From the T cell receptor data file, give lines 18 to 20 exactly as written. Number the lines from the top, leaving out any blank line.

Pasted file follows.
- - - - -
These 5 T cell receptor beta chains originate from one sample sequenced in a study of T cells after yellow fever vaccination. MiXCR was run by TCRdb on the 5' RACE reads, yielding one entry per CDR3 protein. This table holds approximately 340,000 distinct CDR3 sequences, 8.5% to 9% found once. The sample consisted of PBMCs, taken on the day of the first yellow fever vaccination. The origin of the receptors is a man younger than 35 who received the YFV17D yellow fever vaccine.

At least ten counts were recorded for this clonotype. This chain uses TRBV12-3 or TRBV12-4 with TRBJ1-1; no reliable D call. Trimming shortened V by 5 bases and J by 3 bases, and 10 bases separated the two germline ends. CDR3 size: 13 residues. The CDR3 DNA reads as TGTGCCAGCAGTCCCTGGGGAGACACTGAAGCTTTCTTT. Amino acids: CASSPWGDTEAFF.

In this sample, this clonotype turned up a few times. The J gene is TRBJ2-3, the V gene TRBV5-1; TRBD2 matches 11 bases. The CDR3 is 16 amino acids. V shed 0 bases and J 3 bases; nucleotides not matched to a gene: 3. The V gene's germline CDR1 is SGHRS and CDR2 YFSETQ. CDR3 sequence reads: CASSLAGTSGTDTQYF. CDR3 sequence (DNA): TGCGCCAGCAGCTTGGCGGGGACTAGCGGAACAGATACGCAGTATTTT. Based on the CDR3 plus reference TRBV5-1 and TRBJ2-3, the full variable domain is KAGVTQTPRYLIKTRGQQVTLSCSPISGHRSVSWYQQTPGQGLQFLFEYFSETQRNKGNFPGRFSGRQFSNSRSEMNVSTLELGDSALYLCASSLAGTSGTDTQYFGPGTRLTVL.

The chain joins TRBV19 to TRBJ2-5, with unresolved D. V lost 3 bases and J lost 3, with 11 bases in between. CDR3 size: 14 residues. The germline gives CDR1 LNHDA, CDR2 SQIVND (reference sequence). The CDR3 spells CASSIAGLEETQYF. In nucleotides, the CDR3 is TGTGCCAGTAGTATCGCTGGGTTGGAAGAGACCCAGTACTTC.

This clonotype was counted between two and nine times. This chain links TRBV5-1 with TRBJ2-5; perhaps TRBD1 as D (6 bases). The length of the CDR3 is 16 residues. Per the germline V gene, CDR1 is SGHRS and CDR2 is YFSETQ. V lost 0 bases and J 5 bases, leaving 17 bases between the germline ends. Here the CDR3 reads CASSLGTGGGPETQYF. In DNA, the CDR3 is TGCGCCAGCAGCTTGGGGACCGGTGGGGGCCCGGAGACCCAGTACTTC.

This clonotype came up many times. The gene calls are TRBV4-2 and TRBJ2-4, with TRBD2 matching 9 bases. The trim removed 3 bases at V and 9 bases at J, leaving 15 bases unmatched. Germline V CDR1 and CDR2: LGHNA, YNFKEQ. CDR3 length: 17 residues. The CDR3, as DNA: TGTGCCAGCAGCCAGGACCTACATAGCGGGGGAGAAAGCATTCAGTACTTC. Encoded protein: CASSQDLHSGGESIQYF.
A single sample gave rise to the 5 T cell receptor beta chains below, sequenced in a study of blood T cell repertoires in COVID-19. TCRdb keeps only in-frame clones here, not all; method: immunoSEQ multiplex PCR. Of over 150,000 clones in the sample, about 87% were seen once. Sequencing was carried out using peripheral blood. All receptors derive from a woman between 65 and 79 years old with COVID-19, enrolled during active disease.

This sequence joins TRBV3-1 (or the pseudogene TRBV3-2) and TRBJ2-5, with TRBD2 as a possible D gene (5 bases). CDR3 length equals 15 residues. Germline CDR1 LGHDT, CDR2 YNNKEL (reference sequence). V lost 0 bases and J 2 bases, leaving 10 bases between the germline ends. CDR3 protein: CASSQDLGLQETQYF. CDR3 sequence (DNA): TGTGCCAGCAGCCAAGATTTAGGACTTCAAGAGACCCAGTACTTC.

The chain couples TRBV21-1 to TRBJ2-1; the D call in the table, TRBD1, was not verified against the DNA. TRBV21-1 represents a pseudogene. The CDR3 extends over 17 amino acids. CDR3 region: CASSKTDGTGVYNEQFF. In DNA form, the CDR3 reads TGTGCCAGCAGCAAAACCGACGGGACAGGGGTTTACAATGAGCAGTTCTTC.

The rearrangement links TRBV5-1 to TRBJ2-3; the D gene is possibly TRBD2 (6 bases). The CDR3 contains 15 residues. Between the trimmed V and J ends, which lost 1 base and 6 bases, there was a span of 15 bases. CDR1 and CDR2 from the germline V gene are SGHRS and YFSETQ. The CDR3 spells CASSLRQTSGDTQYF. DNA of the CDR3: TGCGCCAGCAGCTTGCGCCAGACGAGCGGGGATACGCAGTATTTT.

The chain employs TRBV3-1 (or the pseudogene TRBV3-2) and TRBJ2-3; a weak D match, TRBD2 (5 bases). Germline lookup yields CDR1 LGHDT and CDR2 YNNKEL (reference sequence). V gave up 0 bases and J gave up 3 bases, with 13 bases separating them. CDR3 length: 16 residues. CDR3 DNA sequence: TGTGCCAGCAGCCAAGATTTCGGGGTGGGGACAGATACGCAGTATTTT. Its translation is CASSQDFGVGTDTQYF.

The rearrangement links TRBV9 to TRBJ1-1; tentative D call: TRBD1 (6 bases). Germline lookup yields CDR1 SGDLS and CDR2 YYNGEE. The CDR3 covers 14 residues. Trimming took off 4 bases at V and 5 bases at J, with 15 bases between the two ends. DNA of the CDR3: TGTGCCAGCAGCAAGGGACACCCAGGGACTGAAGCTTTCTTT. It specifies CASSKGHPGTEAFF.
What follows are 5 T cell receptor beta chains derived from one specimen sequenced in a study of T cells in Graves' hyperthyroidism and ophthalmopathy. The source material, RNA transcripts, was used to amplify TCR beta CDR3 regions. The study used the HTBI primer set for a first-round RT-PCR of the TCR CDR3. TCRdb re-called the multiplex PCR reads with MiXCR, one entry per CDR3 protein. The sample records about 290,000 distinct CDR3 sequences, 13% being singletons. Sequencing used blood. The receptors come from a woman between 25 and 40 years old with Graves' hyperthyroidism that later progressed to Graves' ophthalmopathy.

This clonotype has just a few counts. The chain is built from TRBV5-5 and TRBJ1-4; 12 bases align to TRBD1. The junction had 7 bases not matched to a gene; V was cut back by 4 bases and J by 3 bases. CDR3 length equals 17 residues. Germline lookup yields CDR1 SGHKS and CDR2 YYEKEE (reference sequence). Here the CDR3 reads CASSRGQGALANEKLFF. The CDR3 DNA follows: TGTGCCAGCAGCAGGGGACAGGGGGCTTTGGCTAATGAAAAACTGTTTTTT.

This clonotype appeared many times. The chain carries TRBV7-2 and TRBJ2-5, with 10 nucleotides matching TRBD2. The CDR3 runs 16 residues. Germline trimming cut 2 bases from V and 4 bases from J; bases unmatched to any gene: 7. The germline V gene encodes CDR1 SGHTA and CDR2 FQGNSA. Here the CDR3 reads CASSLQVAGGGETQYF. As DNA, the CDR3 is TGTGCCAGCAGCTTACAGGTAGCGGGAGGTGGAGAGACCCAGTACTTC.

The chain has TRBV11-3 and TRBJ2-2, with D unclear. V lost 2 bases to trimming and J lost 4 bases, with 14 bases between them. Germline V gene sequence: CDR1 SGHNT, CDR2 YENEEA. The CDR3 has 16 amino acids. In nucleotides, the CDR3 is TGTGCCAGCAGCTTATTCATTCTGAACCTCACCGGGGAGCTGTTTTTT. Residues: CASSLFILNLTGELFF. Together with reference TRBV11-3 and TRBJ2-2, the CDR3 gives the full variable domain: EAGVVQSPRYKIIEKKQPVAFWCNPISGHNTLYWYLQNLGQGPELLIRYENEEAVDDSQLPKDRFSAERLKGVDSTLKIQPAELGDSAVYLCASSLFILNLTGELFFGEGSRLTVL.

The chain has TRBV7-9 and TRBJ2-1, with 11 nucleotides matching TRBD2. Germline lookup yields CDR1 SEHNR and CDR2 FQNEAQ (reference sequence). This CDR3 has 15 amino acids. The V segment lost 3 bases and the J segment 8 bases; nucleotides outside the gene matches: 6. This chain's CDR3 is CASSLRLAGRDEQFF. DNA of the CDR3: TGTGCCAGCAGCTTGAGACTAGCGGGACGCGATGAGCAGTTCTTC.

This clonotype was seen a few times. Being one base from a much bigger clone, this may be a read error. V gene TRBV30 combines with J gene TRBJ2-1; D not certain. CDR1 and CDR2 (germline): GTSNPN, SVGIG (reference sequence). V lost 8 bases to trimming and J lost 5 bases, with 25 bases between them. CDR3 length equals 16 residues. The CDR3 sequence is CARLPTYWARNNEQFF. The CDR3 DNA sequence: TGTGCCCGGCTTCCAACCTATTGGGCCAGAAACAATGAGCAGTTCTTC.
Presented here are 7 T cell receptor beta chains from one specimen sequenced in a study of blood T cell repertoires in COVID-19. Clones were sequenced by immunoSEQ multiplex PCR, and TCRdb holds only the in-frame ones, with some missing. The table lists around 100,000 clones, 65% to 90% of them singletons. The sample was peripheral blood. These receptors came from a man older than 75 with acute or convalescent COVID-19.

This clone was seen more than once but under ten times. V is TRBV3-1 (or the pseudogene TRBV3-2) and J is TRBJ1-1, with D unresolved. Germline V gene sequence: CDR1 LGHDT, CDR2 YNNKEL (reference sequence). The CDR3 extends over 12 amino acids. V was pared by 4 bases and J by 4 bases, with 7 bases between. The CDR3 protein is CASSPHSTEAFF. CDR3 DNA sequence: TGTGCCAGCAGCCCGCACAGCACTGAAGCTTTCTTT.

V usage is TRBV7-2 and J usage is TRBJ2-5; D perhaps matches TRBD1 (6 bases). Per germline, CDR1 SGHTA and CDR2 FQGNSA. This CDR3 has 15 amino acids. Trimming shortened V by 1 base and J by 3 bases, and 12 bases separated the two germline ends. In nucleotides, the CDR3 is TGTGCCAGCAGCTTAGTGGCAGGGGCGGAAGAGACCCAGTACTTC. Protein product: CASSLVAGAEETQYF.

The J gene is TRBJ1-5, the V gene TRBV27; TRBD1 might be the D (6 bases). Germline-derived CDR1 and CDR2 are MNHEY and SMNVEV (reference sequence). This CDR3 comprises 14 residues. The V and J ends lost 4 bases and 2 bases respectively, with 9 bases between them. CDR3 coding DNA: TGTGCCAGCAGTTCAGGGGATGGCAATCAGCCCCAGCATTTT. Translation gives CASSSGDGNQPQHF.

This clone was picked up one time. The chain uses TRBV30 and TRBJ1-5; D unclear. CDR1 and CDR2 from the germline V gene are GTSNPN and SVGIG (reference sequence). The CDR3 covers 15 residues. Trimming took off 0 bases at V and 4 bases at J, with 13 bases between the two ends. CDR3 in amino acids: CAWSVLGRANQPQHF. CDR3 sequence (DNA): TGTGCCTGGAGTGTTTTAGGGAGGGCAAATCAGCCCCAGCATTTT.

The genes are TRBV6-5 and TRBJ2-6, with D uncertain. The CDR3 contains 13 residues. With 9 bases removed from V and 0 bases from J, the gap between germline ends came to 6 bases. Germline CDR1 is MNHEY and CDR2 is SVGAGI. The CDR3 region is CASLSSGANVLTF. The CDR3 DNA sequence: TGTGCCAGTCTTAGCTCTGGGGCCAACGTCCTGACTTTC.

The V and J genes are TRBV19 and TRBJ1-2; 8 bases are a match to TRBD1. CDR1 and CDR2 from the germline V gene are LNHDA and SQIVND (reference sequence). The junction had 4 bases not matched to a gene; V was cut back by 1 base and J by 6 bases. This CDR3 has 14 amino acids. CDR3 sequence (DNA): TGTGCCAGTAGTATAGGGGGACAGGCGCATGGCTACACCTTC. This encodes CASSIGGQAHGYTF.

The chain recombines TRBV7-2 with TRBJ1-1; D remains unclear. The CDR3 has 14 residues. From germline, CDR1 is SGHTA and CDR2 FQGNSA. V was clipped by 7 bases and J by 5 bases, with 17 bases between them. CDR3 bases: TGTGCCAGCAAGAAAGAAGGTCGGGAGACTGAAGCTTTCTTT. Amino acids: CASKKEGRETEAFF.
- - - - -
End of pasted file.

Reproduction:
This clonotype was seen a few times. Being one base from a much bigger clone, this may be a read error. V gene TRBV30 combines with J gene TRBJ2-1; D not certain. CDR1 and CDR2 (germline): GTSNPN, SVGIG (reference sequence). V lost 8 bases to trimming and J lost 5 bases, with 25 bases between them. CDR3 length equals 16 residues. The CDR3 sequence is CARLPTYWARNNEQFF. The CDR3 DNA sequence: TGTGCCCGGCTTCCAACCTATTGGGCCAGAAACAATGAGCAGTTCTTC.
Presented here are 7 T cell receptor beta chains from one specimen sequenced in a study of blood T cell repertoires in COVID-19. Clones were sequenced by immunoSEQ multiplex PCR, and TCRdb holds only the in-frame ones, with some missing. The table lists around 100,000 clones, 65% to 90% of them singletons. The sample was peripheral blood. These receptors came from a man older than 75 with acute or convalescent COVID-19.

This clone was seen more than once but under ten times. V is TRBV3-1 (or the pseudogene TRBV3-2) and J is TRBJ1-1, with D unresolved. Germline V gene sequence: CDR1 LGHDT, CDR2 YNNKEL (reference sequence). The CDR3 extends over 12 amino acids. V was pared by 4 bases and J by 4 bases, with 7 bases between. The CDR3 protein is CASSPHSTEAFF. CDR3 DNA sequence: TGTGCCAGCAGCCCGCACAGCACTGAAGCTTTCTTT.